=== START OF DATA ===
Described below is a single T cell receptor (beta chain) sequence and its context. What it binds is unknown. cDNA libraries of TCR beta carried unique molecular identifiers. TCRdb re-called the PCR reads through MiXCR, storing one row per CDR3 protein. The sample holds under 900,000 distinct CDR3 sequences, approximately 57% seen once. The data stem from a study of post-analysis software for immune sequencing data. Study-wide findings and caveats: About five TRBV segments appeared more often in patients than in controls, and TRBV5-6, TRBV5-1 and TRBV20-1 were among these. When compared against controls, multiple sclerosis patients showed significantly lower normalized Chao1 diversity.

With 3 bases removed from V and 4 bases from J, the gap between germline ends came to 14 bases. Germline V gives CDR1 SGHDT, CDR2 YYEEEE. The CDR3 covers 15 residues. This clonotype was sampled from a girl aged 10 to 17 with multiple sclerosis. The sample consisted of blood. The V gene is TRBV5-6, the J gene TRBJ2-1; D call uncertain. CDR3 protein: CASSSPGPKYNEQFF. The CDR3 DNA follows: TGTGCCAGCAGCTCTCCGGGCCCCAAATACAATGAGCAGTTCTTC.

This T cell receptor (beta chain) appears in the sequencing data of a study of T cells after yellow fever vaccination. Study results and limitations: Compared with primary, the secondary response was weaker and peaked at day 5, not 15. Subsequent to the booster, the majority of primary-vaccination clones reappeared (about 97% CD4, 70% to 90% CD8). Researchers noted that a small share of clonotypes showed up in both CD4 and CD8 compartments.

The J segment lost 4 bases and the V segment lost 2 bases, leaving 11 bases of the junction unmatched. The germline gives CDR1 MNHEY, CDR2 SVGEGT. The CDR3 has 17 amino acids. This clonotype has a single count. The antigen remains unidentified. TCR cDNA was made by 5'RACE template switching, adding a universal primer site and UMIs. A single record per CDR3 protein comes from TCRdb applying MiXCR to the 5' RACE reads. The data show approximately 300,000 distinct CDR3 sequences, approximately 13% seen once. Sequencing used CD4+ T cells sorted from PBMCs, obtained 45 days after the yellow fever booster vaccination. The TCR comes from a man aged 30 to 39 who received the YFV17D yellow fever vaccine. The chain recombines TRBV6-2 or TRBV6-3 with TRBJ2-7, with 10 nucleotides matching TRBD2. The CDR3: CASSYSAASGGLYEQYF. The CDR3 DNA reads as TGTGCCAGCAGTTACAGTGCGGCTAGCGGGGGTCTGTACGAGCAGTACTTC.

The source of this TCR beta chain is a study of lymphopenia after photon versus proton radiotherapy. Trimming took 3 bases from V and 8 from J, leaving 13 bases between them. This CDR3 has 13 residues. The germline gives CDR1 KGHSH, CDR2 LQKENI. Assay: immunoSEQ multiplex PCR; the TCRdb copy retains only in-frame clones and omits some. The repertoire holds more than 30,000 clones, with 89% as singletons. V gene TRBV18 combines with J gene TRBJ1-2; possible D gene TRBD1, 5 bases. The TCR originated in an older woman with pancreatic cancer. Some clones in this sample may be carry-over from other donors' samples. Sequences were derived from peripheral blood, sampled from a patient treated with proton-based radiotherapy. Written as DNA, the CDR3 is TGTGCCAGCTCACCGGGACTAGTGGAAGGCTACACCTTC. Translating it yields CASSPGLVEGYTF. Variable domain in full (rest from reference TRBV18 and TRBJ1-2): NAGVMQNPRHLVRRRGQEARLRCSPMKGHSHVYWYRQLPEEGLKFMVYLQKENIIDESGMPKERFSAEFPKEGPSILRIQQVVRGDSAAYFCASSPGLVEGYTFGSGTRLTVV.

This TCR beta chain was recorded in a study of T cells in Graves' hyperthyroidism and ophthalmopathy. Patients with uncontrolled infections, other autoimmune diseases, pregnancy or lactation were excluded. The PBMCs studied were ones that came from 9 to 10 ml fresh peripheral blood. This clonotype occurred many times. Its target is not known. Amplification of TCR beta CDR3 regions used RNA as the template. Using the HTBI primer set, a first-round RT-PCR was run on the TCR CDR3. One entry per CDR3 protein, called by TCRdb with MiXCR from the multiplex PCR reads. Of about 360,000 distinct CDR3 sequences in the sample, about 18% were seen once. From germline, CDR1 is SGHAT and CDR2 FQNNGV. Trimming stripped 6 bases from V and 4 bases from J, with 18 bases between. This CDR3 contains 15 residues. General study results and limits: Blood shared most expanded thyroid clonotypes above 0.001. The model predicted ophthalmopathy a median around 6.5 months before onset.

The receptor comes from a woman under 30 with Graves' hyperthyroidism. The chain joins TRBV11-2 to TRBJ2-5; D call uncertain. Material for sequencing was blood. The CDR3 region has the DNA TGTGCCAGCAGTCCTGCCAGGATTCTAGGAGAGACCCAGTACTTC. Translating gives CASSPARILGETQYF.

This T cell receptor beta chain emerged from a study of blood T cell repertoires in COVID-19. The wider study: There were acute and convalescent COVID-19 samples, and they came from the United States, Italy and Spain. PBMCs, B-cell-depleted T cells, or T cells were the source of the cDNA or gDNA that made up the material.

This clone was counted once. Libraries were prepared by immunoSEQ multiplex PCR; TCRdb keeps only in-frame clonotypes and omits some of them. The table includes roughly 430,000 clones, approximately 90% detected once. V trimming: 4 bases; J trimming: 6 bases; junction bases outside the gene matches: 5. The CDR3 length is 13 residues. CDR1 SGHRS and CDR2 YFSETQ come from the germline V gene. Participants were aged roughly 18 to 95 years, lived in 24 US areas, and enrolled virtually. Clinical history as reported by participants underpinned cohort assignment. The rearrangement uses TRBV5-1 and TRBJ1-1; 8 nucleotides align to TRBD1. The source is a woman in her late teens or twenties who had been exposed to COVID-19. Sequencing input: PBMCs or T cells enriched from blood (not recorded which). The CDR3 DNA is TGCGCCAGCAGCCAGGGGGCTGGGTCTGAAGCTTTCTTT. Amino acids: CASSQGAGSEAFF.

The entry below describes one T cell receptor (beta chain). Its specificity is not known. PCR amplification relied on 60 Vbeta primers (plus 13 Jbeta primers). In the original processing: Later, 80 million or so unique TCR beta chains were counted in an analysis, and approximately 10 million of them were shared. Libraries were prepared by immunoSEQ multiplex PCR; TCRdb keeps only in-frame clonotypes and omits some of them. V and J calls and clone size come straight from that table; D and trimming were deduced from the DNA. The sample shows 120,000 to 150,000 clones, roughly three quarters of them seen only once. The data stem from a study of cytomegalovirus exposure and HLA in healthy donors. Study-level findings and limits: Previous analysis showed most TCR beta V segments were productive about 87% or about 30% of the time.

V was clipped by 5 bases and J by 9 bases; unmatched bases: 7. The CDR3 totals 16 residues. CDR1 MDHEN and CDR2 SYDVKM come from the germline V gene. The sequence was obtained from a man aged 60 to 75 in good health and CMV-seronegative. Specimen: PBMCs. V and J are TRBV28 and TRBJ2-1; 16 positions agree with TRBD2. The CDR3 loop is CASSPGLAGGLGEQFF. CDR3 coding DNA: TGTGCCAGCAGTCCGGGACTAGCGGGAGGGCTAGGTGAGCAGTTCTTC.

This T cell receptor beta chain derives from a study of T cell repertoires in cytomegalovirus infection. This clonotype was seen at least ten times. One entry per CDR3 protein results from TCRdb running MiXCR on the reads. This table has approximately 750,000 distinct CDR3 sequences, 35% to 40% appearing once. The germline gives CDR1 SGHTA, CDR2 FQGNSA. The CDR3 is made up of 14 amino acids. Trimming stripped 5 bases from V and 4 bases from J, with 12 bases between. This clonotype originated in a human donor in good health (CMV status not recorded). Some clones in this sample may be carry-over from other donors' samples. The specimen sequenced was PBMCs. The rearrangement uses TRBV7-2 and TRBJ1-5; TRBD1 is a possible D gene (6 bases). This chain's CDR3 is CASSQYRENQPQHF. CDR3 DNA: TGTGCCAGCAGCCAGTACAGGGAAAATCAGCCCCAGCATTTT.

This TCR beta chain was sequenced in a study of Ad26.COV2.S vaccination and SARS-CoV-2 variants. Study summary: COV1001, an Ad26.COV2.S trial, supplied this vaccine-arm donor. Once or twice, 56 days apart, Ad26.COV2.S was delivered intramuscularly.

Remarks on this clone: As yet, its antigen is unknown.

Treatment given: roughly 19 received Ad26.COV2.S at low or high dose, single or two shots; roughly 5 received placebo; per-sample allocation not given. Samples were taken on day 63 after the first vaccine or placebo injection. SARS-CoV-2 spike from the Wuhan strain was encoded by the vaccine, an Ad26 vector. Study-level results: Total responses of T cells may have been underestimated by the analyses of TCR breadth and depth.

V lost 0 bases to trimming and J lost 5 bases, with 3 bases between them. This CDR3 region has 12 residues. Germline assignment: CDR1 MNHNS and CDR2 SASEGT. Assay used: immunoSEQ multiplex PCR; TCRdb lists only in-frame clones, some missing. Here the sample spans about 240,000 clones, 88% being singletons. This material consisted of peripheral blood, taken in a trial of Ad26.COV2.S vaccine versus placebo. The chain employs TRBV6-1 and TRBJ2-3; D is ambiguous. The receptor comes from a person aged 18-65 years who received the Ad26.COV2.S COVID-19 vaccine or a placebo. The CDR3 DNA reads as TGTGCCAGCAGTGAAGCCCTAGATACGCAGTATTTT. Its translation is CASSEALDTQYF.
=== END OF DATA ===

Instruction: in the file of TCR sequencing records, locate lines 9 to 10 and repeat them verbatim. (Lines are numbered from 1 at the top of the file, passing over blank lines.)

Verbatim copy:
This clone was counted once. Libraries were prepared by immunoSEQ multiplex PCR; TCRdb keeps only in-frame clonotypes and omits some of them. The table includes roughly 430,000 clones, approximately 90% detected once. V trimming: 4 bases; J trimming: 6 bases; junction bases outside the gene matches: 5. The CDR3 length is 13 residues. CDR1 SGHRS and CDR2 YFSETQ come from the germline V gene. Participants were aged roughly 18 to 95 years, lived in 24 US areas, and enrolled virtually. Clinical history as reported by participants underpinned cohort assignment. The rearrangement uses TRBV5-1 and TRBJ1-1; 8 nucleotides align to TRBD1. The source is a woman in her late teens or twenties who had been exposed to COVID-19. Sequencing input: PBMCs or T cells enriched from blood (not recorded which). The CDR3 DNA is TGCGCCAGCAGCCAGGGGGCTGGGTCTGAAGCTTTCTTT. Amino acids: CASSQGAGSEAFF.

The entry below describes one T cell receptor (beta chain). Its specificity is not known. PCR amplification relied on 60 Vbeta primers (plus 13 Jbeta primers). In the original processing: Later, 80 million or so unique TCR beta chains were counted in an analysis, and approximately 10 million of them were shared. Libraries were prepared by immunoSEQ multiplex PCR; TCRdb keeps only in-frame clonotypes and omits some of them. V and J calls and clone size come straight from that table; D and trimming were deduced from the DNA. The sample shows 120,000 to 150,000 clones, roughly three quarters of them seen only once. The data stem from a study of cytomegalovirus exposure and HLA in healthy donors. Study-level findings and limits: Previous analysis showed most TCR beta V segments were productive about 87% or about 30% of the time.